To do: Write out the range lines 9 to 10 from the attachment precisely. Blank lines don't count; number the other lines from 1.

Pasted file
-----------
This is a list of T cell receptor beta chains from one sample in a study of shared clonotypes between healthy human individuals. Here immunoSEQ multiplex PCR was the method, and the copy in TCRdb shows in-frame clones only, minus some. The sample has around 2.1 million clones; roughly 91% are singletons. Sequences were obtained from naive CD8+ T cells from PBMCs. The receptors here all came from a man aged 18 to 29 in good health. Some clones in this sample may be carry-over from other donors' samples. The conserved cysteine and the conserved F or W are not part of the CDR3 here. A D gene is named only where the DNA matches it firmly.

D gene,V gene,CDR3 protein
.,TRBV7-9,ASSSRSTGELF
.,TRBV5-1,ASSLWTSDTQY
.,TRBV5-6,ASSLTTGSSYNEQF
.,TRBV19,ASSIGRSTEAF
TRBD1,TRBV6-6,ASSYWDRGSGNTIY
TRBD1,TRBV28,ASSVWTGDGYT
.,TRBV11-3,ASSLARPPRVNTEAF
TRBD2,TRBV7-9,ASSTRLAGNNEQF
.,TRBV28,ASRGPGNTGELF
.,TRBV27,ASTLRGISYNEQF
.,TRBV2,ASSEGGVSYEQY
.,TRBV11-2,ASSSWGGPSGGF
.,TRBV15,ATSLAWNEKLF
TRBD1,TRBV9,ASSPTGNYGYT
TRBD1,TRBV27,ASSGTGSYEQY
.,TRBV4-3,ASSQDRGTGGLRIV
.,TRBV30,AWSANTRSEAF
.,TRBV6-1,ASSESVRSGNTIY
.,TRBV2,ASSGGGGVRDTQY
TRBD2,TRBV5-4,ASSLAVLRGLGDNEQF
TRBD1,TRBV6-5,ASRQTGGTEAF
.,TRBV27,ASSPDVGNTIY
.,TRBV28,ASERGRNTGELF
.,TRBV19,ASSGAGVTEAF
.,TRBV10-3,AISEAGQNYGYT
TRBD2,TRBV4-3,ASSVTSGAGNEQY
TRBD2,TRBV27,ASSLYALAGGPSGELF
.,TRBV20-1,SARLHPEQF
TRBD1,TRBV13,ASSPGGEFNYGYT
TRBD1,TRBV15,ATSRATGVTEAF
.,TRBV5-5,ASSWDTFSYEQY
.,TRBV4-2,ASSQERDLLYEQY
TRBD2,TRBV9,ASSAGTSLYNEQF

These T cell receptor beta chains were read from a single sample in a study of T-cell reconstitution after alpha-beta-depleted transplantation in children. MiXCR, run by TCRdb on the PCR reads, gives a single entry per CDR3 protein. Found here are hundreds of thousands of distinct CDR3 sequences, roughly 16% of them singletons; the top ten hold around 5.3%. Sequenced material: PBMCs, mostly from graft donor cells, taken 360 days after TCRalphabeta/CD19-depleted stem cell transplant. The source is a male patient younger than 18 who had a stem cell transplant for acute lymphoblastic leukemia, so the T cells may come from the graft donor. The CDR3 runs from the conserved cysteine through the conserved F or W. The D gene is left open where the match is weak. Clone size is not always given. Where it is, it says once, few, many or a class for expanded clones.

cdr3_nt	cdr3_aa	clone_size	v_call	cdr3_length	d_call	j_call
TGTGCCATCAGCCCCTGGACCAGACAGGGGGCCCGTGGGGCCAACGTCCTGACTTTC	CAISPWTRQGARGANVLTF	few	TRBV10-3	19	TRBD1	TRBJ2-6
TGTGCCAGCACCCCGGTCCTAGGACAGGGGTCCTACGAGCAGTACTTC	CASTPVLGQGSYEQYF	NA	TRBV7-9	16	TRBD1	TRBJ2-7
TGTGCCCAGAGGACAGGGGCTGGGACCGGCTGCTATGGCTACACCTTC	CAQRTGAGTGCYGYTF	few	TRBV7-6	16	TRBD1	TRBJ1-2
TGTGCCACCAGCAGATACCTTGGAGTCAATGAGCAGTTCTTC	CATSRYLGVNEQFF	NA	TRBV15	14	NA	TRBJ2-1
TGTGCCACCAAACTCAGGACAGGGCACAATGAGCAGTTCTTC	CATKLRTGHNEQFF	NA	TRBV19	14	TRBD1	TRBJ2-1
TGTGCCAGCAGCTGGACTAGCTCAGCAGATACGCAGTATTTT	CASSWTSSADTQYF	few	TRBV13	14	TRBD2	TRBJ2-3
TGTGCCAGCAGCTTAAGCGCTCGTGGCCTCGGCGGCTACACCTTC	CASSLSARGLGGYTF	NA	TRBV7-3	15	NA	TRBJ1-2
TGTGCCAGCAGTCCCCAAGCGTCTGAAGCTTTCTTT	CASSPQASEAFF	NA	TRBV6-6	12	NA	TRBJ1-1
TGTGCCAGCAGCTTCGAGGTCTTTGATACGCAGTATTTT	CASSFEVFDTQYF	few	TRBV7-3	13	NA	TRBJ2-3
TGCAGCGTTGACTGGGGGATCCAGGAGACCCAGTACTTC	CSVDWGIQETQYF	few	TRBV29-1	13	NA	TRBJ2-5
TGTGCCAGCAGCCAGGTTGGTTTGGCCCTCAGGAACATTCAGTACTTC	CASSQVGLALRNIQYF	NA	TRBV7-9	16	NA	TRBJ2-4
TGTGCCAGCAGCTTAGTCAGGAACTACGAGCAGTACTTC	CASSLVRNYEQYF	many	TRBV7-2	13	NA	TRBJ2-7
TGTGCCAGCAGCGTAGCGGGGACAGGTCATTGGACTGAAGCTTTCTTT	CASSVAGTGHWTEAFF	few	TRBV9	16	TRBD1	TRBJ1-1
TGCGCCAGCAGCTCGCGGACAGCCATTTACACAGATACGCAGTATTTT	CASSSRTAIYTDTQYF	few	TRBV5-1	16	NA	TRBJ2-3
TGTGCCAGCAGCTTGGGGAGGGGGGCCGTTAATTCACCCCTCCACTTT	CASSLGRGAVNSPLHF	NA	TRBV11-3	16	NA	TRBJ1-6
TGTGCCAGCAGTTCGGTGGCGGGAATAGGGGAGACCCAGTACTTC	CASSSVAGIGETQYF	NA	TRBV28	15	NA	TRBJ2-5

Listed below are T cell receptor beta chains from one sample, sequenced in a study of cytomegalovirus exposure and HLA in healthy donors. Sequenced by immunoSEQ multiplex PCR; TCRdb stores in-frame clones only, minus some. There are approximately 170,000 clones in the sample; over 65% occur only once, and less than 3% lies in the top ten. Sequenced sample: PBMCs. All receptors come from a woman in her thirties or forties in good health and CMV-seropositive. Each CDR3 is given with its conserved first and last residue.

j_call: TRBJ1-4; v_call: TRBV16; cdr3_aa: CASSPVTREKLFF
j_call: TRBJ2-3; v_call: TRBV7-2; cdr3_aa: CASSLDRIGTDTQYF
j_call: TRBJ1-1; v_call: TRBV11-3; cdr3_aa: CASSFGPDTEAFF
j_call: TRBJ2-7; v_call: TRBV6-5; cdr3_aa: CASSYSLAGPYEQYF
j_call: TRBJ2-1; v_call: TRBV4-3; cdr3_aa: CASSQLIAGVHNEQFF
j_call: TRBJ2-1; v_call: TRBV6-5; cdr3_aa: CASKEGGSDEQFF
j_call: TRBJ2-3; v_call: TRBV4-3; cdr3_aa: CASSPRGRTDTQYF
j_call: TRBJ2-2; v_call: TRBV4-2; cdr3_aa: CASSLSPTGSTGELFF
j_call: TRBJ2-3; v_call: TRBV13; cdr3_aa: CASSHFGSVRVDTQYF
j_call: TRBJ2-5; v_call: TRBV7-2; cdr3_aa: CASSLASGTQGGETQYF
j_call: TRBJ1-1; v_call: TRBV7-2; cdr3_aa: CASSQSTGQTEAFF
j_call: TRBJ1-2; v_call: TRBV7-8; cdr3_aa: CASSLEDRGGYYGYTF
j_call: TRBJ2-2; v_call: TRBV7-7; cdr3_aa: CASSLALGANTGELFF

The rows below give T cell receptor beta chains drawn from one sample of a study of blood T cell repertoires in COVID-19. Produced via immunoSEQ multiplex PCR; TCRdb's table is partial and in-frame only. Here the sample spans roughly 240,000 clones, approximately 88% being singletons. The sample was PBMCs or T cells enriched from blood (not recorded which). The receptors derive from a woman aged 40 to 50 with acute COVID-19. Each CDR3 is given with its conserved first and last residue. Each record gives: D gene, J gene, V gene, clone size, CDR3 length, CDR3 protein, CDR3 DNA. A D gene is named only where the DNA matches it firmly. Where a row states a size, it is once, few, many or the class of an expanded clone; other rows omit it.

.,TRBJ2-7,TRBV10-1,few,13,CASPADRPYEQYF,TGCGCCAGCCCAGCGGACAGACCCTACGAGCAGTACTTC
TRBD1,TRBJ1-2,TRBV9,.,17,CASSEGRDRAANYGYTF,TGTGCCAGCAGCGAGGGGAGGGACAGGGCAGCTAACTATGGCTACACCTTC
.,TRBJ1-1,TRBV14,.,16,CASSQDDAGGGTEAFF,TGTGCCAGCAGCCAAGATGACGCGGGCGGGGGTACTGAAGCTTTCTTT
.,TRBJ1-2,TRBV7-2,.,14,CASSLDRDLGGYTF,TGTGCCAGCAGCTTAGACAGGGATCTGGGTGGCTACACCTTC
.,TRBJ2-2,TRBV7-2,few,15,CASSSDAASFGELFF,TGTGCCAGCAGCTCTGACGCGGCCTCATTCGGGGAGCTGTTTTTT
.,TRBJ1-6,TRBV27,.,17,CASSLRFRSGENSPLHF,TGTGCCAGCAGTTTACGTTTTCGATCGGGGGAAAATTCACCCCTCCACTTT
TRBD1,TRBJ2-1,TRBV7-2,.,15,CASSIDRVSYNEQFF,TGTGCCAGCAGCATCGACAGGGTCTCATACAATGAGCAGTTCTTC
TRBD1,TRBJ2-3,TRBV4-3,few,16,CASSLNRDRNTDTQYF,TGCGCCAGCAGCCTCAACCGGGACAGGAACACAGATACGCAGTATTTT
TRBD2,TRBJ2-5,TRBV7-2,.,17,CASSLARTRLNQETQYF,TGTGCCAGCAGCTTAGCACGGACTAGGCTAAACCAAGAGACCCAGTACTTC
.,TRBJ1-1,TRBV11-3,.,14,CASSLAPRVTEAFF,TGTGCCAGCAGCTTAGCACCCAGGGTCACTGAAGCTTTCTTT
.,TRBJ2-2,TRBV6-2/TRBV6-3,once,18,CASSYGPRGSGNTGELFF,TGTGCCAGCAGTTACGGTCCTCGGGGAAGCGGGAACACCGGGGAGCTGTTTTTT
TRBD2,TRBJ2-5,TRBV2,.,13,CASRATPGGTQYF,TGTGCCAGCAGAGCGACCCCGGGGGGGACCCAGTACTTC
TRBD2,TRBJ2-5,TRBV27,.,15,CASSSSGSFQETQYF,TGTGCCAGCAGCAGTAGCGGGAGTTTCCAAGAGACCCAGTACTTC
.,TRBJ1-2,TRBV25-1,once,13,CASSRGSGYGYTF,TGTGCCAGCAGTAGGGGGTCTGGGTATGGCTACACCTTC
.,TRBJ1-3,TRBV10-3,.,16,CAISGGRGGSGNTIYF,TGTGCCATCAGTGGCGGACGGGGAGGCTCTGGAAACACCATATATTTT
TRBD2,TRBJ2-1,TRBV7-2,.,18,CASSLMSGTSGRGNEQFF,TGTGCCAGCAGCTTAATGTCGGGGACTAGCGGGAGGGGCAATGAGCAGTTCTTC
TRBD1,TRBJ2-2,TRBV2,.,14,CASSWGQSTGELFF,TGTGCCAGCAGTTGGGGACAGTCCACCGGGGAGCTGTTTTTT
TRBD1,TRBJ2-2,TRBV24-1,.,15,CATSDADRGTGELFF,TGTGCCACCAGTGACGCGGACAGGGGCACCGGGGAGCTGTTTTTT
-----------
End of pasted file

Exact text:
.,TRBV11-3,ASSLARPPRVNTEAF
TRBD2,TRBV7-9,ASSTRLAGNNEQF